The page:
Knox, Hugh, Dd

Knox, Hugh, D.D.

a Presbyterian minister, was born in Ireland, and came to America in 1751. He spent several years in teaching, leading a somewhat dissipated life; but he shook off his follies and entered Nassau Hall, and graduated in 1754. He. studied divinity with president Burr. At his ordination, preparatory to his accepting a call to the island of Saba, the New York Presbytery was so much pleased with his trial sermon on the Dignity and Importance of the Gospel Ministry, that they unanimously requested it for publication. A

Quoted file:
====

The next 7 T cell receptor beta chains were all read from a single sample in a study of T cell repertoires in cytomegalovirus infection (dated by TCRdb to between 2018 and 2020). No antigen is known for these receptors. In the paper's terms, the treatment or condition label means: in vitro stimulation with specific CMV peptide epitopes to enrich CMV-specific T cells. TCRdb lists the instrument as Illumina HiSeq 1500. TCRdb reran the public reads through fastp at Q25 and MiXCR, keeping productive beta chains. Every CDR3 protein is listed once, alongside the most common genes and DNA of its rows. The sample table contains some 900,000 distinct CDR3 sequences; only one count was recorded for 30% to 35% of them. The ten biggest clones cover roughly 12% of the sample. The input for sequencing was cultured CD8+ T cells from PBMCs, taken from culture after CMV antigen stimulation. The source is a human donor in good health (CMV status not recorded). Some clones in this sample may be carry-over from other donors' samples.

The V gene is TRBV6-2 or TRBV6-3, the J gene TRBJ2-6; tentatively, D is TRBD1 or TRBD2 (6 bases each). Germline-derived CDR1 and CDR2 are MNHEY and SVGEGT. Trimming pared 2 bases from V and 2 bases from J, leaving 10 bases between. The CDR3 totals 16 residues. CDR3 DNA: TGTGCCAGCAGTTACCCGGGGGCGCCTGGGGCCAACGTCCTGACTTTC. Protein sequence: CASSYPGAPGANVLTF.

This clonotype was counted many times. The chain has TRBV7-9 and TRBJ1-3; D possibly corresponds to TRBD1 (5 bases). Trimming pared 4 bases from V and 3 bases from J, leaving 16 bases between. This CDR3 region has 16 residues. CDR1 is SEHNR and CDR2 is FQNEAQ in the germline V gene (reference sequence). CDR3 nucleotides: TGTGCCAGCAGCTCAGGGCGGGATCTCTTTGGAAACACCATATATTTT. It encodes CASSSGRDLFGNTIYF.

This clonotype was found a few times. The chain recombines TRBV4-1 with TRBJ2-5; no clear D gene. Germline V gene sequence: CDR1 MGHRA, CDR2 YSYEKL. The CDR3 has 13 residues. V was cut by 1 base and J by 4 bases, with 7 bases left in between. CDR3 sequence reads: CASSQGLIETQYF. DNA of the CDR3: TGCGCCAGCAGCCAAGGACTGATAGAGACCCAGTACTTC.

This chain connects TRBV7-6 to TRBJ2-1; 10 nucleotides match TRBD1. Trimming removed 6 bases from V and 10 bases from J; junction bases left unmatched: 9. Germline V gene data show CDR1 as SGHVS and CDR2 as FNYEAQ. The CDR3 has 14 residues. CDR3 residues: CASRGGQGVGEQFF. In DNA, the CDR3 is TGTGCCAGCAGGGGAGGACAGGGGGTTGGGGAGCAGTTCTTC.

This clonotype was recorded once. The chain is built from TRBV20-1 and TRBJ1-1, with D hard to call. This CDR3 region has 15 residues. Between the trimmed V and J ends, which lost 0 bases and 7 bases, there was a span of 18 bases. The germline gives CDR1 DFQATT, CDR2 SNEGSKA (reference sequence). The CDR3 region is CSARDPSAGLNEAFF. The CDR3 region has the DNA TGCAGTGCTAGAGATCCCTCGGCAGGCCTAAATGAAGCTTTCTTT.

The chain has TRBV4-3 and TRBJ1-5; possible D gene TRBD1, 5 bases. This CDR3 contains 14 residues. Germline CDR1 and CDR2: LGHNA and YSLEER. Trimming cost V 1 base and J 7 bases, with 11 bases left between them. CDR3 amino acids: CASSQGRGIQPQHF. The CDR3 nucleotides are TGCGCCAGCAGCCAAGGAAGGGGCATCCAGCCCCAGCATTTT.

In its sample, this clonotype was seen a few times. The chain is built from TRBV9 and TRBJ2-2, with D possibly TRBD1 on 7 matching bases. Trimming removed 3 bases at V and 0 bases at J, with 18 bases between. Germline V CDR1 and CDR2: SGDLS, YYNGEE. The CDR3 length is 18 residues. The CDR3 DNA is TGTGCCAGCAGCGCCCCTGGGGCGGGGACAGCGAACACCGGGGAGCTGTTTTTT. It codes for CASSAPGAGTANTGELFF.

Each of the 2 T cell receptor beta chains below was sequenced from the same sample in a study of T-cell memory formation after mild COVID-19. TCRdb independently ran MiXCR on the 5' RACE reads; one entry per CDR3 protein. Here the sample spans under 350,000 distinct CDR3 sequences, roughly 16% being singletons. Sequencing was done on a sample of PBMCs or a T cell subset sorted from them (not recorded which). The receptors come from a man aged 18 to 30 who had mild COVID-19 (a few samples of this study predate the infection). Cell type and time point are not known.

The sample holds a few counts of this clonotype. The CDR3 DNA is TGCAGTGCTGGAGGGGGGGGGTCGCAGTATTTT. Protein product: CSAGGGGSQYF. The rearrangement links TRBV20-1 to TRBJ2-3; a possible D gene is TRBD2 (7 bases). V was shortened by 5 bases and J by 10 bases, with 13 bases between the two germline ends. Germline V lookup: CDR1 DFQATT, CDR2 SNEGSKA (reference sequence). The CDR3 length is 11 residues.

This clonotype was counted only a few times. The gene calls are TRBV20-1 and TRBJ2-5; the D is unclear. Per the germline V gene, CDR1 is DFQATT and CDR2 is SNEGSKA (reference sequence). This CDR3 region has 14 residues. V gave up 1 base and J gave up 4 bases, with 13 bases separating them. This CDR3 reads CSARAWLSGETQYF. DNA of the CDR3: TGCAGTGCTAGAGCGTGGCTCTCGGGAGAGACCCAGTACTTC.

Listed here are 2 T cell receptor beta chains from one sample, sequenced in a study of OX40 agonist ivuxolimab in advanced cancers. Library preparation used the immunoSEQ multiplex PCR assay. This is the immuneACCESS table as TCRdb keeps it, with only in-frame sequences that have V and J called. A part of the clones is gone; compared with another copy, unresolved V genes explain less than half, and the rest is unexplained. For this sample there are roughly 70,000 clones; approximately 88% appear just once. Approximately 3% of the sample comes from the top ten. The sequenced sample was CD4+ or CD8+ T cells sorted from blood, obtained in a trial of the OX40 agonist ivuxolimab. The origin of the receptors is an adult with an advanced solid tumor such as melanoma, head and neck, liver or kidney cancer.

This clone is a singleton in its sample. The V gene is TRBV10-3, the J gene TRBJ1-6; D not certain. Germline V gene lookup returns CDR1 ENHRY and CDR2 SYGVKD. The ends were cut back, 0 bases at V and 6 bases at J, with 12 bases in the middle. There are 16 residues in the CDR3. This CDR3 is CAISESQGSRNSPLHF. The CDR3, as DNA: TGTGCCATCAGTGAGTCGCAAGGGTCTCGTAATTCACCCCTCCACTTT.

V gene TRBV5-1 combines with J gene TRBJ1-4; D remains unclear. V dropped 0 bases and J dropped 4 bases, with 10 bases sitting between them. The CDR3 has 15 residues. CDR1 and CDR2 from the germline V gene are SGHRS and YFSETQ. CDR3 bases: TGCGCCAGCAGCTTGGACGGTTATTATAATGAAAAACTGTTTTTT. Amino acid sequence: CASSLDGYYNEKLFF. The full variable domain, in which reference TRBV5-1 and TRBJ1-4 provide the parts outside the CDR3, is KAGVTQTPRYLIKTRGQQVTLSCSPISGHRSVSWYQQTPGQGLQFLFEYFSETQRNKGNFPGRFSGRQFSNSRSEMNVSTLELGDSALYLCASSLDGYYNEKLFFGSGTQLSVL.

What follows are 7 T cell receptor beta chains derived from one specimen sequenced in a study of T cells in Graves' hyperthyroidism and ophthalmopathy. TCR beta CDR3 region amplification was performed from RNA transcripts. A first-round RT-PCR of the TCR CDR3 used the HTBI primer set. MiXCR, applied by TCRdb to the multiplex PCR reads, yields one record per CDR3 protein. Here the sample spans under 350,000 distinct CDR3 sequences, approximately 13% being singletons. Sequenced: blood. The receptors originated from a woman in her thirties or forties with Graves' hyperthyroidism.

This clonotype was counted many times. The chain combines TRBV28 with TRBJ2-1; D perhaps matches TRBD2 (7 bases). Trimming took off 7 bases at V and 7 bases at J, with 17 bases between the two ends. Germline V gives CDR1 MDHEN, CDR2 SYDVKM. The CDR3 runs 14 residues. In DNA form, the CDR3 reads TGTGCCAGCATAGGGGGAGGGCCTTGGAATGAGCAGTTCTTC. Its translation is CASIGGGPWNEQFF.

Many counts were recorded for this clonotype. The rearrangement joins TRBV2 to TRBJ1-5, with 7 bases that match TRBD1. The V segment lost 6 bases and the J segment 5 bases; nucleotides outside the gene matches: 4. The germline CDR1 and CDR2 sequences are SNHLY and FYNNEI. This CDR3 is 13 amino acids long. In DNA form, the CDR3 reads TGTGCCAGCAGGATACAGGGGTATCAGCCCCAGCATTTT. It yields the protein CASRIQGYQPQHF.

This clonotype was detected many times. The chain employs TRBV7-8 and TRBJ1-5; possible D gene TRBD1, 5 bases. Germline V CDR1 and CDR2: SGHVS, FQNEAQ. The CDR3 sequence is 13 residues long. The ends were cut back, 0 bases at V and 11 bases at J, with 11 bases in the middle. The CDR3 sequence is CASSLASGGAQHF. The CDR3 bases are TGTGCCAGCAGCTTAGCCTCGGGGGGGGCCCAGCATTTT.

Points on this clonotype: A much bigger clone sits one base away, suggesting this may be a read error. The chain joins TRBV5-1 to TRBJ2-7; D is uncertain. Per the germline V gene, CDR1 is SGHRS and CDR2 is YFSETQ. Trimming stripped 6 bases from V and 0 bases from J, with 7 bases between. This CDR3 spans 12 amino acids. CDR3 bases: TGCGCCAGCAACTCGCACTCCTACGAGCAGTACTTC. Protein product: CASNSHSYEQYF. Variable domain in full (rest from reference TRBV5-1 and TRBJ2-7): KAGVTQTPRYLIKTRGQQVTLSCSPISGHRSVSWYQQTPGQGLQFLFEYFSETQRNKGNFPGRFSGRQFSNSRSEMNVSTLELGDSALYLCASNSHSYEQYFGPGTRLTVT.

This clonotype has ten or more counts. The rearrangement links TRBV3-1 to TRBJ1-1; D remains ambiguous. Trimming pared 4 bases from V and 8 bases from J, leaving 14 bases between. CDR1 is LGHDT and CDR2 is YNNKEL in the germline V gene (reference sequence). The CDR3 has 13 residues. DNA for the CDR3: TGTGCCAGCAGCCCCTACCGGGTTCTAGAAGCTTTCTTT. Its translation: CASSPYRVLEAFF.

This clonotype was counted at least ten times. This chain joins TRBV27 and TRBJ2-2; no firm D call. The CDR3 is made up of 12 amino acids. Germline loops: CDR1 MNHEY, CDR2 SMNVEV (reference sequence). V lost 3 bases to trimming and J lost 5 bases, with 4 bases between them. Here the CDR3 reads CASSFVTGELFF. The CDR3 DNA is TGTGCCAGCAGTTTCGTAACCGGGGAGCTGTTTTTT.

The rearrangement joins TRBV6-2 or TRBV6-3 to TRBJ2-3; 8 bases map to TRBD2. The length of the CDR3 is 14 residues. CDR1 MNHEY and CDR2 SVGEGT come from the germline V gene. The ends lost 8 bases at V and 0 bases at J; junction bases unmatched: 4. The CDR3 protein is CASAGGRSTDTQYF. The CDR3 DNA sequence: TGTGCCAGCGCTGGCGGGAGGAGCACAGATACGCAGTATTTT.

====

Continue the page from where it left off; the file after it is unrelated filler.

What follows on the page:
sermon preached by him, On the Sinner's Faultiness and Inability, was published by bishop Hobart in 1808, and became the subject of much controversy on the distinction between natural and moral inability. The Presbytery corresponded with him yearly through Dr. Rodgers, and expressed regret on hearing after the Revolution of the declining condition of his flock. The celebrated Alexander Hamilton, in early boyhood, was placed under the instruction of Dr. Knox. He published two volumes of sermons on; interesting subjects, at Glasgow, in 1772. He spent the closing years of his life at St. Croix, and died there in October 1790. See Webster, Hist. of the Presb. Church in America. (W.P.S.)

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